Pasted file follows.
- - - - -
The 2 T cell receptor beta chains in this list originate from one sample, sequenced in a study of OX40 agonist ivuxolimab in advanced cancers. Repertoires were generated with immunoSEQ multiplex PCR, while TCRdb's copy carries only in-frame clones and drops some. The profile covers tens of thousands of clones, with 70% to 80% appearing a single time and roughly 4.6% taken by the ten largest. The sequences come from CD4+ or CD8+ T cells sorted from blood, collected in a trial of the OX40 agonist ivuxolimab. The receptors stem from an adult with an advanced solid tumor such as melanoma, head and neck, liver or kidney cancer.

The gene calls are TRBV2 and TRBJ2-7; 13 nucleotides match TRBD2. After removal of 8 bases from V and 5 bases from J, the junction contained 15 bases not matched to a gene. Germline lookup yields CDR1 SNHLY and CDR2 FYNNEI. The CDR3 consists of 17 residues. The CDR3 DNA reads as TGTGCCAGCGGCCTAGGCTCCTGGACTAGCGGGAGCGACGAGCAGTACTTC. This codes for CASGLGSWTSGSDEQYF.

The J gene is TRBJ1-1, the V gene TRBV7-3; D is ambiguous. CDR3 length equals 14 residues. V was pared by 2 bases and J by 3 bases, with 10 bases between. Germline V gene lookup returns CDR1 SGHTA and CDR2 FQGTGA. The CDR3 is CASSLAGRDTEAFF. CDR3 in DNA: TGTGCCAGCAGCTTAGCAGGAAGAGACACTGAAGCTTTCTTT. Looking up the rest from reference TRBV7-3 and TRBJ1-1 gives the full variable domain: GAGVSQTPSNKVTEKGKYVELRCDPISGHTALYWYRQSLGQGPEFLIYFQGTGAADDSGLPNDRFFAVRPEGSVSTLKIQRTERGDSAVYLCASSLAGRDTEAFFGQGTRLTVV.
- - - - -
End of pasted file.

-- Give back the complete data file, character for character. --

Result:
The 2 T cell receptor beta chains in this list originate from one sample, sequenced in a study of OX40 agonist ivuxolimab in advanced cancers. Repertoires were generated with immunoSEQ multiplex PCR, while TCRdb's copy carries only in-frame clones and drops some. The profile covers tens of thousands of clones, with 70% to 80% appearing a single time and roughly 4.6% taken by the ten largest. The sequences come from CD4+ or CD8+ T cells sorted from blood, collected in a trial of the OX40 agonist ivuxolimab. The receptors stem from an adult with an advanced solid tumor such as melanoma, head and neck, liver or kidney cancer.

The gene calls are TRBV2 and TRBJ2-7; 13 nucleotides match TRBD2. After removal of 8 bases from V and 5 bases from J, the junction contained 15 bases not matched to a gene. Germline lookup yields CDR1 SNHLY and CDR2 FYNNEI. The CDR3 consists of 17 residues. The CDR3 DNA reads as TGTGCCAGCGGCCTAGGCTCCTGGACTAGCGGGAGCGACGAGCAGTACTTC. This codes for CASGLGSWTSGSDEQYF.

The J gene is TRBJ1-1, the V gene TRBV7-3; D is ambiguous. CDR3 length equals 14 residues. V was pared by 2 bases and J by 3 bases, with 10 bases between. Germline V gene lookup returns CDR1 SGHTA and CDR2 FQGTGA. The CDR3 is CASSLAGRDTEAFF. CDR3 in DNA: TGTGCCAGCAGCTTAGCAGGAAGAGACACTGAAGCTTTCTTT. Looking up the rest from reference TRBV7-3 and TRBJ1-1 gives the full variable domain: GAGVSQTPSNKVTEKGKYVELRCDPISGHTALYWYRQSLGQGPEFLIYFQGTGAADDSGLPNDRFFAVRPEGSVSTLKIQRTERGDSAVYLCASSLAGRDTEAFFGQGTRLTVV.